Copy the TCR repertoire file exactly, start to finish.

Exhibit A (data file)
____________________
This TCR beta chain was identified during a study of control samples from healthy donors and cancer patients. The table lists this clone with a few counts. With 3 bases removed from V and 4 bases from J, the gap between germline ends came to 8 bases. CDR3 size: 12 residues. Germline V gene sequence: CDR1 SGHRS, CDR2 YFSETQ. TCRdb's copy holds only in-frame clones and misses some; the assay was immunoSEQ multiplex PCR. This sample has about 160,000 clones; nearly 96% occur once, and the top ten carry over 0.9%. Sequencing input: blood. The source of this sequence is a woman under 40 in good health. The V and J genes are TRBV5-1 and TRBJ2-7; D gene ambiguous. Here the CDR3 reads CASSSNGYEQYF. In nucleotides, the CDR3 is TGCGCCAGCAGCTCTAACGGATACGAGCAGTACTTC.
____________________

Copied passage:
This TCR beta chain was identified during a study of control samples from healthy donors and cancer patients. The table lists this clone with a few counts. With 3 bases removed from V and 4 bases from J, the gap between germline ends came to 8 bases. CDR3 size: 12 residues. Germline V gene sequence: CDR1 SGHRS, CDR2 YFSETQ. TCRdb's copy holds only in-frame clones and misses some; the assay was immunoSEQ multiplex PCR. This sample has about 160,000 clones; nearly 96% occur once, and the top ten carry over 0.9%. Sequencing input: blood. The source of this sequence is a woman under 40 in good health. The V and J genes are TRBV5-1 and TRBJ2-7; D gene ambiguous. Here the CDR3 reads CASSSNGYEQYF. In nucleotides, the CDR3 is TGCGCCAGCAGCTCTAACGGATACGAGCAGTACTTC.